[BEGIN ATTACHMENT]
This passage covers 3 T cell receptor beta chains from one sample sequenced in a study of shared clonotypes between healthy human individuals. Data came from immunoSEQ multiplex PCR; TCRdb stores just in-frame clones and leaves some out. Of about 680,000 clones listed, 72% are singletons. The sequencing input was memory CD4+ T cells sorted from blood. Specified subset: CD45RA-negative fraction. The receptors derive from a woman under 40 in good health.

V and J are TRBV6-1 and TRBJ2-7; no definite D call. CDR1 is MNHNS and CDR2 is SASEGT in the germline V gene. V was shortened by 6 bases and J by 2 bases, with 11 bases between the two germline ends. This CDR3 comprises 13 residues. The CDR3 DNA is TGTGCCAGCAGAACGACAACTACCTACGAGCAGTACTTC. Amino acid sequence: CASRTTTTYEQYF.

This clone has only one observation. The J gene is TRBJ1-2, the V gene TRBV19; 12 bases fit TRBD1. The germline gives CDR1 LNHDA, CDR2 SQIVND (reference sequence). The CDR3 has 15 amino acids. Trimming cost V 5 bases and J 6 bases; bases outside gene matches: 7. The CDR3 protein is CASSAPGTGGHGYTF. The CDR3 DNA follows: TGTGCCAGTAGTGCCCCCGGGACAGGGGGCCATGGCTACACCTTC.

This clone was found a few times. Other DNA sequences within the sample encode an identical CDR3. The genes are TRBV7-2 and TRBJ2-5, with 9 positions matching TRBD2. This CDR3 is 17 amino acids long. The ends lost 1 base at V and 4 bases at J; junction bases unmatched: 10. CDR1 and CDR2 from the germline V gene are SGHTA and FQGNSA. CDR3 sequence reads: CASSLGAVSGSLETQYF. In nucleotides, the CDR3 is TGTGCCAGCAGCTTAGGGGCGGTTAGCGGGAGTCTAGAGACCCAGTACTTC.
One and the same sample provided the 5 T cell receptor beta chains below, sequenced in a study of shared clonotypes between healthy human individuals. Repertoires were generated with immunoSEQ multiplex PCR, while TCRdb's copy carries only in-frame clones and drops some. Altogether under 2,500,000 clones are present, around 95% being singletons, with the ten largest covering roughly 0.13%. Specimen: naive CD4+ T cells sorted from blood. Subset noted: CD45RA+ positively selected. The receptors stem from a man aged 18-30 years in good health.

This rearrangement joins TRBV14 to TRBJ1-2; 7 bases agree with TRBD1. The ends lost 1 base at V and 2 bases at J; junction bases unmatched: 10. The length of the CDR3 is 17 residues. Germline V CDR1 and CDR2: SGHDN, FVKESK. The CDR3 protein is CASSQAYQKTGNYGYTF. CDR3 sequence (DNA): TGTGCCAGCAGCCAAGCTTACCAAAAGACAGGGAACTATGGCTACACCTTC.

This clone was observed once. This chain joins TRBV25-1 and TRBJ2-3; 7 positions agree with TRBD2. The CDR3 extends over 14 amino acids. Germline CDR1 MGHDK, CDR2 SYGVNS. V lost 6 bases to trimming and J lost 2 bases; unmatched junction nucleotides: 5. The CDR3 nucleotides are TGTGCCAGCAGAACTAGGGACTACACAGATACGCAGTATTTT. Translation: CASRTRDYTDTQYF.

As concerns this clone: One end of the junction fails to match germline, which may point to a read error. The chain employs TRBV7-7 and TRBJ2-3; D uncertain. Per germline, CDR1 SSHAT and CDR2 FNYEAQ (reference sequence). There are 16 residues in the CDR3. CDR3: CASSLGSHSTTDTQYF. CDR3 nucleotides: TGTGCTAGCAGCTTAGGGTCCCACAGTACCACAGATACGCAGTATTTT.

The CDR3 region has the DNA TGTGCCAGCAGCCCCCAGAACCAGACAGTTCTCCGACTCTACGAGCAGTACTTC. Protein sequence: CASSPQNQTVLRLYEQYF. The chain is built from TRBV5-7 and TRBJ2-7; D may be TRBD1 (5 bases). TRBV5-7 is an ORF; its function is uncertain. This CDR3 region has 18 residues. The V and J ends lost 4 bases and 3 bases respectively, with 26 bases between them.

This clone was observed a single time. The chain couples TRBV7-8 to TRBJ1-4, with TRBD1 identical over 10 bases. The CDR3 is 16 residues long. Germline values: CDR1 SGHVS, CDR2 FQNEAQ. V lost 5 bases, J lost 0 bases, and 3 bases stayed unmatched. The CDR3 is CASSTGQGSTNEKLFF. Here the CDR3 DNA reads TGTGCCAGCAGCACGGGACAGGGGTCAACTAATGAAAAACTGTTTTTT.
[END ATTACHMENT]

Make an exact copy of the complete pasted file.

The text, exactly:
This passage covers 3 T cell receptor beta chains from one sample sequenced in a study of shared clonotypes between healthy human individuals. Data came from immunoSEQ multiplex PCR; TCRdb stores just in-frame clones and leaves some out. Of about 680,000 clones listed, 72% are singletons. The sequencing input was memory CD4+ T cells sorted from blood. Specified subset: CD45RA-negative fraction. The receptors derive from a woman under 40 in good health.

V and J are TRBV6-1 and TRBJ2-7; no definite D call. CDR1 is MNHNS and CDR2 is SASEGT in the germline V gene. V was shortened by 6 bases and J by 2 bases, with 11 bases between the two germline ends. This CDR3 comprises 13 residues. The CDR3 DNA is TGTGCCAGCAGAACGACAACTACCTACGAGCAGTACTTC. Amino acid sequence: CASRTTTTYEQYF.

This clone has only one observation. The J gene is TRBJ1-2, the V gene TRBV19; 12 bases fit TRBD1. The germline gives CDR1 LNHDA, CDR2 SQIVND (reference sequence). The CDR3 has 15 amino acids. Trimming cost V 5 bases and J 6 bases; bases outside gene matches: 7. The CDR3 protein is CASSAPGTGGHGYTF. The CDR3 DNA follows: TGTGCCAGTAGTGCCCCCGGGACAGGGGGCCATGGCTACACCTTC.

This clone was found a few times. Other DNA sequences within the sample encode an identical CDR3. The genes are TRBV7-2 and TRBJ2-5, with 9 positions matching TRBD2. This CDR3 is 17 amino acids long. The ends lost 1 base at V and 4 bases at J; junction bases unmatched: 10. CDR1 and CDR2 from the germline V gene are SGHTA and FQGNSA. CDR3 sequence reads: CASSLGAVSGSLETQYF. In nucleotides, the CDR3 is TGTGCCAGCAGCTTAGGGGCGGTTAGCGGGAGTCTAGAGACCCAGTACTTC.
One and the same sample provided the 5 T cell receptor beta chains below, sequenced in a study of shared clonotypes between healthy human individuals. Repertoires were generated with immunoSEQ multiplex PCR, while TCRdb's copy carries only in-frame clones and drops some. Altogether under 2,500,000 clones are present, around 95% being singletons, with the ten largest covering roughly 0.13%. Specimen: naive CD4+ T cells sorted from blood. Subset noted: CD45RA+ positively selected. The receptors stem from a man aged 18-30 years in good health.

This rearrangement joins TRBV14 to TRBJ1-2; 7 bases agree with TRBD1. The ends lost 1 base at V and 2 bases at J; junction bases unmatched: 10. The length of the CDR3 is 17 residues. Germline V CDR1 and CDR2: SGHDN, FVKESK. The CDR3 protein is CASSQAYQKTGNYGYTF. CDR3 sequence (DNA): TGTGCCAGCAGCCAAGCTTACCAAAAGACAGGGAACTATGGCTACACCTTC.

This clone was observed once. This chain joins TRBV25-1 and TRBJ2-3; 7 positions agree with TRBD2. The CDR3 extends over 14 amino acids. Germline CDR1 MGHDK, CDR2 SYGVNS. V lost 6 bases to trimming and J lost 2 bases; unmatched junction nucleotides: 5. The CDR3 nucleotides are TGTGCCAGCAGAACTAGGGACTACACAGATACGCAGTATTTT. Translation: CASRTRDYTDTQYF.

As concerns this clone: One end of the junction fails to match germline, which may point to a read error. The chain employs TRBV7-7 and TRBJ2-3; D uncertain. Per germline, CDR1 SSHAT and CDR2 FNYEAQ (reference sequence). There are 16 residues in the CDR3. CDR3: CASSLGSHSTTDTQYF. CDR3 nucleotides: TGTGCTAGCAGCTTAGGGTCCCACAGTACCACAGATACGCAGTATTTT.

The CDR3 region has the DNA TGTGCCAGCAGCCCCCAGAACCAGACAGTTCTCCGACTCTACGAGCAGTACTTC. Protein sequence: CASSPQNQTVLRLYEQYF. The chain is built from TRBV5-7 and TRBJ2-7; D may be TRBD1 (5 bases). TRBV5-7 is an ORF; its function is uncertain. This CDR3 region has 18 residues. The V and J ends lost 4 bases and 3 bases respectively, with 26 bases between them.

This clone was observed a single time. The chain couples TRBV7-8 to TRBJ1-4, with TRBD1 identical over 10 bases. The CDR3 is 16 residues long. Germline values: CDR1 SGHVS, CDR2 FQNEAQ. V lost 5 bases, J lost 0 bases, and 3 bases stayed unmatched. The CDR3 is CASSTGQGSTNEKLFF. Here the CDR3 DNA reads TGTGCCAGCAGCACGGGACAGGGGTCAACTAATGAAAAACTGTTTTTT.